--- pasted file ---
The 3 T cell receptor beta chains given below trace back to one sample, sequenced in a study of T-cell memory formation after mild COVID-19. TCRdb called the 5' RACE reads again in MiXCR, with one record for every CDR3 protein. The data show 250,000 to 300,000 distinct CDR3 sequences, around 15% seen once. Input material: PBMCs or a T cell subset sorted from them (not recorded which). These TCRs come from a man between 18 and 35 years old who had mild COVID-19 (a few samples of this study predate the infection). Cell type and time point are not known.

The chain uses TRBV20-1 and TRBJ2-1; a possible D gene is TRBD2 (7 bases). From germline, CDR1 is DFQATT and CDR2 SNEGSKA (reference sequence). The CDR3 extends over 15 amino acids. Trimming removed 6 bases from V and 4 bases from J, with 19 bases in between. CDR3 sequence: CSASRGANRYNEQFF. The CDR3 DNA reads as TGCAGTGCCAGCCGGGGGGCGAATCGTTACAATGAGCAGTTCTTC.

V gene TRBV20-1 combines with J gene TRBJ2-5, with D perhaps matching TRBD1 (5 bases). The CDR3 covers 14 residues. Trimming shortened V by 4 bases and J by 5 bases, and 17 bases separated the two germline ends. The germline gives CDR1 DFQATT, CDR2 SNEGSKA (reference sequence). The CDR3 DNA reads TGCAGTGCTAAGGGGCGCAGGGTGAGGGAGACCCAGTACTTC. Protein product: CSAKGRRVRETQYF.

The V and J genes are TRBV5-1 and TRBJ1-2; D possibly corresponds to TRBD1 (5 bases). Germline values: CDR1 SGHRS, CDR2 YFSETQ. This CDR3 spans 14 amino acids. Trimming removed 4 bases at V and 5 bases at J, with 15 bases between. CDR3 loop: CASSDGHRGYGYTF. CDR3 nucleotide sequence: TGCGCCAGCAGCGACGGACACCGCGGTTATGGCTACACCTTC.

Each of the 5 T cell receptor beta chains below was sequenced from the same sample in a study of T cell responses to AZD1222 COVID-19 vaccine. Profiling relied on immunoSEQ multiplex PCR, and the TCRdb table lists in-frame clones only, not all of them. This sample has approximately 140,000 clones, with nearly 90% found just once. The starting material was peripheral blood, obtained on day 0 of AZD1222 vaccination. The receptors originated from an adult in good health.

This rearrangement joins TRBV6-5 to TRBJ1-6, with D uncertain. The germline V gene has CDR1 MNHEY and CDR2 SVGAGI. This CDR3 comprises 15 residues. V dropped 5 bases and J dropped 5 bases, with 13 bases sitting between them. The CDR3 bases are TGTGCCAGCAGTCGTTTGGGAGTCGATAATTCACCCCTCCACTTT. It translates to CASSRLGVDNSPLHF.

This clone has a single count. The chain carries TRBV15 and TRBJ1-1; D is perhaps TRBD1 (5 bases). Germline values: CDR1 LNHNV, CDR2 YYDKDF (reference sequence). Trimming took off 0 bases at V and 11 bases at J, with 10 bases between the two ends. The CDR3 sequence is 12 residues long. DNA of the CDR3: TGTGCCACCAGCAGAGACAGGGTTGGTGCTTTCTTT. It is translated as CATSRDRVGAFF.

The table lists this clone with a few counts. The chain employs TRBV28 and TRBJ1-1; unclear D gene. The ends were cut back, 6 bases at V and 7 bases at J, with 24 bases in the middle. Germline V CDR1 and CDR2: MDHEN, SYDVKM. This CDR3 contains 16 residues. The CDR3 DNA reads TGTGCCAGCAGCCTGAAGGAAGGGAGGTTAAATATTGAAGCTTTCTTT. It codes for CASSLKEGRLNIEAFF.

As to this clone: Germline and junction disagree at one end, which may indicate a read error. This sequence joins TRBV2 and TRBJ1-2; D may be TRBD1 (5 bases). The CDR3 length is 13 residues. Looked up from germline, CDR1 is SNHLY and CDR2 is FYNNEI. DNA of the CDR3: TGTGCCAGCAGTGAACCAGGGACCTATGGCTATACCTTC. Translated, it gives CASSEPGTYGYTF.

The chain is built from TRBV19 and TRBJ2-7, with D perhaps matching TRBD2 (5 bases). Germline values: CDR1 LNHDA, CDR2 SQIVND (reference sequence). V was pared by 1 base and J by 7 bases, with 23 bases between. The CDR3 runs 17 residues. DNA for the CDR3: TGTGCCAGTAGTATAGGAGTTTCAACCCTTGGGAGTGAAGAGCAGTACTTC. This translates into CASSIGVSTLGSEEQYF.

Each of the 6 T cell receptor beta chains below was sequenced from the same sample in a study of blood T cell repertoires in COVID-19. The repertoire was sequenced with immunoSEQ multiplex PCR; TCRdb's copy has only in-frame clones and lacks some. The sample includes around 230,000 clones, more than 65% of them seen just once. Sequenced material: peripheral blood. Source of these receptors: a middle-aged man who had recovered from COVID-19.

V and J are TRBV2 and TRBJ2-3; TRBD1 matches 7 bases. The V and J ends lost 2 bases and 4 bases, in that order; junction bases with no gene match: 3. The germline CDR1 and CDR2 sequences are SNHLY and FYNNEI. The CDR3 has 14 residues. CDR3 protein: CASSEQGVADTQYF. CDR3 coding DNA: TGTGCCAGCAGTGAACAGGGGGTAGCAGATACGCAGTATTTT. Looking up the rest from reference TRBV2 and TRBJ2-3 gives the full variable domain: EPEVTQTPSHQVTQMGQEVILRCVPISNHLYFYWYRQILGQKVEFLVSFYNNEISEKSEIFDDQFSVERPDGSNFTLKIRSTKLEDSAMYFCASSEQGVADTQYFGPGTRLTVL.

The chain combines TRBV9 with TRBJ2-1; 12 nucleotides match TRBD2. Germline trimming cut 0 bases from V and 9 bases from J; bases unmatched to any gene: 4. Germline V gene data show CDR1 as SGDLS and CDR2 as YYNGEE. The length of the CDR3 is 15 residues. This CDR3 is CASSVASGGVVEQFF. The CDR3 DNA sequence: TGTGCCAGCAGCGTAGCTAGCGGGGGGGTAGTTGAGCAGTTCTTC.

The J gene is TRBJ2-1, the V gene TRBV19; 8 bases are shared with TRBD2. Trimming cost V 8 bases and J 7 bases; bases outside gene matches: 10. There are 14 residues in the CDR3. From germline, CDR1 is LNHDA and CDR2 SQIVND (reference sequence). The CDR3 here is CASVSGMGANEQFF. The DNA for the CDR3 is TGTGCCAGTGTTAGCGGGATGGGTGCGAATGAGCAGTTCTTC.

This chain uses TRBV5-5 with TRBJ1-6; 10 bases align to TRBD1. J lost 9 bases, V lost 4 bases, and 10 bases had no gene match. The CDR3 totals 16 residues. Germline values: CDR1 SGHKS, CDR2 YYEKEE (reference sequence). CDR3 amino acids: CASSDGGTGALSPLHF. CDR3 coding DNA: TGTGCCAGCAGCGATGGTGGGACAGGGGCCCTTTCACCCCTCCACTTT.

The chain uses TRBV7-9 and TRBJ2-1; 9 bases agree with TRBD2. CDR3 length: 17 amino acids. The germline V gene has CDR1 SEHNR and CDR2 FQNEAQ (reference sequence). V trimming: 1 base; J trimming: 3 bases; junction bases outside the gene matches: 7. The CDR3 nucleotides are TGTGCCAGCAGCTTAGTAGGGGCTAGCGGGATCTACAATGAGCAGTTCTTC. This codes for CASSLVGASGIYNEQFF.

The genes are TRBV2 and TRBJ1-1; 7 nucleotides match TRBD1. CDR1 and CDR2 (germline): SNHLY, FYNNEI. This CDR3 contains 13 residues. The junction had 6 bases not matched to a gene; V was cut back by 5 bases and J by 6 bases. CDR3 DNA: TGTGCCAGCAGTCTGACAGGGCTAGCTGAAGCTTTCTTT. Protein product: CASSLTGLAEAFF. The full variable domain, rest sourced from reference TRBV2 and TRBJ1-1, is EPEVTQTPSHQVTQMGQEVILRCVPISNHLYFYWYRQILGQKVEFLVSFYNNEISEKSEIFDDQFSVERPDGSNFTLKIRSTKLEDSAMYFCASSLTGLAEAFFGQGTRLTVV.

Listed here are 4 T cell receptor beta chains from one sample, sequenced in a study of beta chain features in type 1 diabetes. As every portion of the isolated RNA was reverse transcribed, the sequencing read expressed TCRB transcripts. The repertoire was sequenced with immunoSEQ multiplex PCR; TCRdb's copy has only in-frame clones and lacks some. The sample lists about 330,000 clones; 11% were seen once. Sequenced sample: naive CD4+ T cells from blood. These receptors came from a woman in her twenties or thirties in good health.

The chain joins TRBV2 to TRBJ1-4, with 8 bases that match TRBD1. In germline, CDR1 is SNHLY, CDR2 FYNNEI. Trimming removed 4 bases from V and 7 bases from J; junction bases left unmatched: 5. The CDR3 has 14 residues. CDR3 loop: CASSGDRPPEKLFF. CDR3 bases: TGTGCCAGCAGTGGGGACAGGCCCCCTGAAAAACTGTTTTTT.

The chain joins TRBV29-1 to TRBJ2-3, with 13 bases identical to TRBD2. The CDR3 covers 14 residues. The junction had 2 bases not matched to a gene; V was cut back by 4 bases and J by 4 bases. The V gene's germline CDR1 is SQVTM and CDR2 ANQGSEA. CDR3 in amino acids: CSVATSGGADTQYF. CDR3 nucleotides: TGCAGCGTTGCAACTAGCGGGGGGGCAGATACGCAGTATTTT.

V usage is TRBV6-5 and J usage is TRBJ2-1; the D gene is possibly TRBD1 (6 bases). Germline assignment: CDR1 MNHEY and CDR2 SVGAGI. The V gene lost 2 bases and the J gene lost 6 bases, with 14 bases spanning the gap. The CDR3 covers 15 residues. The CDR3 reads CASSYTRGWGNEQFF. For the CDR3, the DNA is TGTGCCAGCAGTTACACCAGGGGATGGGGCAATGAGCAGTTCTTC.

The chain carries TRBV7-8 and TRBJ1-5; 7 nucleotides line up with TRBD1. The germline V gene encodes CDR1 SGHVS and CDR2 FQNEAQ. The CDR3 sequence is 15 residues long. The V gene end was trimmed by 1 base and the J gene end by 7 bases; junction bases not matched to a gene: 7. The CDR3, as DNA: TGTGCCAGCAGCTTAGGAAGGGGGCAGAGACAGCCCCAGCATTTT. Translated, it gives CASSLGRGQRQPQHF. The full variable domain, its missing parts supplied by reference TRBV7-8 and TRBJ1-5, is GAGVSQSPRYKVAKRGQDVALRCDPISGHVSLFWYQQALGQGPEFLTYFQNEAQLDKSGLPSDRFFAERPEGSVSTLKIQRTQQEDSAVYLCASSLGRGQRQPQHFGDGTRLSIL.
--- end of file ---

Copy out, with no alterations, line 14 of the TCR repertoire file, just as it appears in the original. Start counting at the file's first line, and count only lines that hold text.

The J gene is TRBJ2-1, the V gene TRBV19; 8 bases are shared with TRBD2. Trimming cost V 8 bases and J 7 bases; bases outside gene matches: 10. There are 14 residues in the CDR3. From germline, CDR1 is LNHDA and CDR2 SQIVND (reference sequence). The CDR3 here is CASVSGMGANEQFF. The DNA for the CDR3 is TGTGCCAGTGTTAGCGGGATGGGTGCGAATGAGCAGTTCTTC.